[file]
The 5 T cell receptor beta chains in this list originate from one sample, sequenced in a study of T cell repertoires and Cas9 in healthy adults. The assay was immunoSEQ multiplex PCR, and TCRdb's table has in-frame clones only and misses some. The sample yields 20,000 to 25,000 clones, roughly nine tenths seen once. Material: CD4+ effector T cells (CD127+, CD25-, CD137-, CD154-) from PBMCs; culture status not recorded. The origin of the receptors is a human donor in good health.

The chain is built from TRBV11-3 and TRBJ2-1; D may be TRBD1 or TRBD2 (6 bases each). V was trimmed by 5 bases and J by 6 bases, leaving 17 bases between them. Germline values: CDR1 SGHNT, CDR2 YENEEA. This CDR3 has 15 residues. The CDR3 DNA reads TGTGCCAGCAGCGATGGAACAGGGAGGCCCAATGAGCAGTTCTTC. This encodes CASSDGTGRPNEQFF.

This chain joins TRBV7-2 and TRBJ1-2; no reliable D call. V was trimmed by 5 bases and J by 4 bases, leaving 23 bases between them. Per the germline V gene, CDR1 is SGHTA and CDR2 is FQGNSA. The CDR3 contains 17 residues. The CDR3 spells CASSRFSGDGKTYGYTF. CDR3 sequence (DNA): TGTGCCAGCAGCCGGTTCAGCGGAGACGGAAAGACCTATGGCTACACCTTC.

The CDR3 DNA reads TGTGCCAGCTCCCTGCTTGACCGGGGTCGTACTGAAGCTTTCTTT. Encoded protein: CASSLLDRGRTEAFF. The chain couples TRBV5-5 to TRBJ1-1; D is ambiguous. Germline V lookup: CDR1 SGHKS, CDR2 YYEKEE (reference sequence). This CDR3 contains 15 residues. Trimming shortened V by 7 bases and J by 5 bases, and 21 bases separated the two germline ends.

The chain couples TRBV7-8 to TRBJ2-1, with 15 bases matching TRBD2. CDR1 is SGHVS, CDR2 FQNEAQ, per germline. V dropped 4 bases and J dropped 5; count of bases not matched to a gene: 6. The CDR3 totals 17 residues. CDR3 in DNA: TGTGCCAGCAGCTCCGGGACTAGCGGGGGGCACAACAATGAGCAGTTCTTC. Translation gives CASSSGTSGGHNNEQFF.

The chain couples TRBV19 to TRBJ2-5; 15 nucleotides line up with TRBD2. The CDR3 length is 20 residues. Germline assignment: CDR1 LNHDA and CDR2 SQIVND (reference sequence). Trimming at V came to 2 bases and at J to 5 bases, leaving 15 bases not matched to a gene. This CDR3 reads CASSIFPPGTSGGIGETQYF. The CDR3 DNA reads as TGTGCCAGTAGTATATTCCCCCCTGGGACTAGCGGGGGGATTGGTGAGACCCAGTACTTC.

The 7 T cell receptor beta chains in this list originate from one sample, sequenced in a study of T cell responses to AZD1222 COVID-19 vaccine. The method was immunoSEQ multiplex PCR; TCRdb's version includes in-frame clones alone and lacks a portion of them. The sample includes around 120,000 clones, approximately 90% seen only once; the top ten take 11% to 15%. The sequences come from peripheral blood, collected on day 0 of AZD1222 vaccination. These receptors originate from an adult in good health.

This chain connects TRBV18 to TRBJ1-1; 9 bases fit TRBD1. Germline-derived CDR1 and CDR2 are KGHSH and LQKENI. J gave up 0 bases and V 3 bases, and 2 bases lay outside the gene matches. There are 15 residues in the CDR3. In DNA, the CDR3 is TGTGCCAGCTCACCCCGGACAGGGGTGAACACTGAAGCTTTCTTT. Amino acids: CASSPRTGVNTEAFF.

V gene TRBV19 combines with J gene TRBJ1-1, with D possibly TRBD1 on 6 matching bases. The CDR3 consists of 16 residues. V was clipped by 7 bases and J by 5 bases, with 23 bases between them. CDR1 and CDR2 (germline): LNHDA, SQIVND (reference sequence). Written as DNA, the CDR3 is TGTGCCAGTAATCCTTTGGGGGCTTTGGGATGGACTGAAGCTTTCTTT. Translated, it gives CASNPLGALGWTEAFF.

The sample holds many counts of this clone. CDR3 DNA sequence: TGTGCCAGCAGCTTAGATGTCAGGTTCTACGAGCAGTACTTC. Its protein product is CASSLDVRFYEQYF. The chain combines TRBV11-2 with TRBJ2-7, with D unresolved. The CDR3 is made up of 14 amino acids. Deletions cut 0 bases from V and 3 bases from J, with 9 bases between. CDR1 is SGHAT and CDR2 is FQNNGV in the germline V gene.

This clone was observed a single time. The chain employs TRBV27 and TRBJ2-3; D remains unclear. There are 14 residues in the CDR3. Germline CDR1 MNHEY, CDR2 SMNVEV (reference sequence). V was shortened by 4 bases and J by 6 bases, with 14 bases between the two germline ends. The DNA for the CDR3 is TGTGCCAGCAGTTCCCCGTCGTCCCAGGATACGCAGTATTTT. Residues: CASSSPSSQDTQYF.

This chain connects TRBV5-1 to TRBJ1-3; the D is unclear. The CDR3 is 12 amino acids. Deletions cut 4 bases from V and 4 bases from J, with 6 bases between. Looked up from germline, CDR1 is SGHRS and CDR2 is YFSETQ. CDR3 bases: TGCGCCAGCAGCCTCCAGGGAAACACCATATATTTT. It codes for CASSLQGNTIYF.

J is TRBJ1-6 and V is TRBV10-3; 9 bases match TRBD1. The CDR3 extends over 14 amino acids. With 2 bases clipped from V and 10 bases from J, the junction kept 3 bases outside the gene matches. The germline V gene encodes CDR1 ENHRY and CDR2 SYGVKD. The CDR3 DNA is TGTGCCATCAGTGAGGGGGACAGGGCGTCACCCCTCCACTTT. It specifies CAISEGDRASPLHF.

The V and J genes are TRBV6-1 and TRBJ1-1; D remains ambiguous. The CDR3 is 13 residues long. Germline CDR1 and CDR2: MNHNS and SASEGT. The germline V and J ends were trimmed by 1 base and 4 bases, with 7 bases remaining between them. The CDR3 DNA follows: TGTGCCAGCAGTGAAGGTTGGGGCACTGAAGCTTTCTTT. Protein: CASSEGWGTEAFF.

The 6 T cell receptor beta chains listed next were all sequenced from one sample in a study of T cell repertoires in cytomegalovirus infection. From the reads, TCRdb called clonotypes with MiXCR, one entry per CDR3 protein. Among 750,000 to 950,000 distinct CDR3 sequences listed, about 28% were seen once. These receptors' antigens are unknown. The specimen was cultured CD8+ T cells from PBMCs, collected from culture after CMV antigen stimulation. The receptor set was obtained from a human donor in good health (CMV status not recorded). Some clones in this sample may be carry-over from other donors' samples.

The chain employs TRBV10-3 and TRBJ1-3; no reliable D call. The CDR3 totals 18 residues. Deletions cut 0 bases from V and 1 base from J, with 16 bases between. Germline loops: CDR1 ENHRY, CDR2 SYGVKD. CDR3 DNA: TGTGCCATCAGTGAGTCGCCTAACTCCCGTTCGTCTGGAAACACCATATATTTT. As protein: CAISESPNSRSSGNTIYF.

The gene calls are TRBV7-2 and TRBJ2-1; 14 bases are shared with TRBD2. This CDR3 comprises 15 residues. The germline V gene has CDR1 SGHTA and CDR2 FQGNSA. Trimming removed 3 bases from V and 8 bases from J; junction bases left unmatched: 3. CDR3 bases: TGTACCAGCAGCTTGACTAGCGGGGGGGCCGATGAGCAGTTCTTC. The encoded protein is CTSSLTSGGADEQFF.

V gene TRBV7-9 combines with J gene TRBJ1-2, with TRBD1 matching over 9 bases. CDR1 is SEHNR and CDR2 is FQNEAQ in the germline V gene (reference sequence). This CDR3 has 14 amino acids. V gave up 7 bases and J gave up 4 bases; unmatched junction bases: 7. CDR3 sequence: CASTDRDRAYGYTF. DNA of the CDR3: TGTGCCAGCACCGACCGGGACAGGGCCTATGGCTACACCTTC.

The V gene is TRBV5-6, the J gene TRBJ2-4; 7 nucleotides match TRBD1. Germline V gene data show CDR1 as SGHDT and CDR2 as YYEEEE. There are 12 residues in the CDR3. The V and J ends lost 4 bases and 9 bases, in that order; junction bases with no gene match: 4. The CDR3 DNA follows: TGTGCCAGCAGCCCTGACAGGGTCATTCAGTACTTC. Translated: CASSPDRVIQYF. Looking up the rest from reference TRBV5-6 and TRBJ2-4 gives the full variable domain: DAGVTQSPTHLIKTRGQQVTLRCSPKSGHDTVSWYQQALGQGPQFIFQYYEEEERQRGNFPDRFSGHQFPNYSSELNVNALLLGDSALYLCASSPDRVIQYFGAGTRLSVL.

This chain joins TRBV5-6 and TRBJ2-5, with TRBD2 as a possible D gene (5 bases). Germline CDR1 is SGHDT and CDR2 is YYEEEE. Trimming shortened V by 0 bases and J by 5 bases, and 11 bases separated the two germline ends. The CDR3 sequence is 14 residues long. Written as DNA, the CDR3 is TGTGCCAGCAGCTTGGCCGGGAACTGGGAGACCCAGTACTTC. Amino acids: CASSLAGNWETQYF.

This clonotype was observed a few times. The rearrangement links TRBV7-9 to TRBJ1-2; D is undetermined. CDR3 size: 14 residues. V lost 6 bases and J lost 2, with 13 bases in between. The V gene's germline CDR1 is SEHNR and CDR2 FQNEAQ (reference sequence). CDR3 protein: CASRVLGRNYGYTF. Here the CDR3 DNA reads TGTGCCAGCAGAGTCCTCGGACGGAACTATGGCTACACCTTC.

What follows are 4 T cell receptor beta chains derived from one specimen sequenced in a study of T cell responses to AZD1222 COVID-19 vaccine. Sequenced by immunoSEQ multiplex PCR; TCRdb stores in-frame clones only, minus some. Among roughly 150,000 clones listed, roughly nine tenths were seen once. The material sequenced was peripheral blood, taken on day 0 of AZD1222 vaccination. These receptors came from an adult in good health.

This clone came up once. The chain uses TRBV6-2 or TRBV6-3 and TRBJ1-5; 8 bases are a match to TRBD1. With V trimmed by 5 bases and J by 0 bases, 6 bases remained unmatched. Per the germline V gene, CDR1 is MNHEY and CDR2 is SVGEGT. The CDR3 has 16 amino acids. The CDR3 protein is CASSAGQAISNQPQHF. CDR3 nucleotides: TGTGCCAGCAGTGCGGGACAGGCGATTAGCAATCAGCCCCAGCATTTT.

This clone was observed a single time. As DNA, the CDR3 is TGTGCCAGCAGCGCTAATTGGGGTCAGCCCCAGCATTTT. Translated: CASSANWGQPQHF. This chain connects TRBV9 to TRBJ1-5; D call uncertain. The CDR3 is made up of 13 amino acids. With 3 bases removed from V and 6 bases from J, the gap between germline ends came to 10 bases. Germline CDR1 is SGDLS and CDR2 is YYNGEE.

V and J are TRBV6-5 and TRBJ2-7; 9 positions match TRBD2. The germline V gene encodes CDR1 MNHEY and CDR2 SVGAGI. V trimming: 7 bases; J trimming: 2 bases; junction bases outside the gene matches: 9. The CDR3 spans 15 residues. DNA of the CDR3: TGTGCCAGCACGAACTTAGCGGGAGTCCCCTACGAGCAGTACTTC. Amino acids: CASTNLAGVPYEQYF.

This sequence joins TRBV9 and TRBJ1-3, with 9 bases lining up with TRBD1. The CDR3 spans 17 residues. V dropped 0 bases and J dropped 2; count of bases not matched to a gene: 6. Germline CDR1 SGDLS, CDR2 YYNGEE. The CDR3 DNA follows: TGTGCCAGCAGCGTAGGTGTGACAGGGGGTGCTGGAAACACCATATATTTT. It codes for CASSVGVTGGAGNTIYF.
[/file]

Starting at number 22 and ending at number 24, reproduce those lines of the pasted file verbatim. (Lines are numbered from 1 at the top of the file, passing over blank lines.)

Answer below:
What follows are 4 T cell receptor beta chains derived from one specimen sequenced in a study of T cell responses to AZD1222 COVID-19 vaccine. Sequenced by immunoSEQ multiplex PCR; TCRdb stores in-frame clones only, minus some. Among roughly 150,000 clones listed, roughly nine tenths were seen once. The material sequenced was peripheral blood, taken on day 0 of AZD1222 vaccination. These receptors came from an adult in good health.

This clone came up once. The chain uses TRBV6-2 or TRBV6-3 and TRBJ1-5; 8 bases are a match to TRBD1. With V trimmed by 5 bases and J by 0 bases, 6 bases remained unmatched. Per the germline V gene, CDR1 is MNHEY and CDR2 is SVGEGT. The CDR3 has 16 amino acids. The CDR3 protein is CASSAGQAISNQPQHF. CDR3 nucleotides: TGTGCCAGCAGTGCGGGACAGGCGATTAGCAATCAGCCCCAGCATTTT.

This clone was observed a single time. As DNA, the CDR3 is TGTGCCAGCAGCGCTAATTGGGGTCAGCCCCAGCATTTT. Translated: CASSANWGQPQHF. This chain connects TRBV9 to TRBJ1-5; D call uncertain. The CDR3 is made up of 13 amino acids. With 3 bases removed from V and 6 bases from J, the gap between germline ends came to 10 bases. Germline CDR1 is SGDLS and CDR2 is YYNGEE.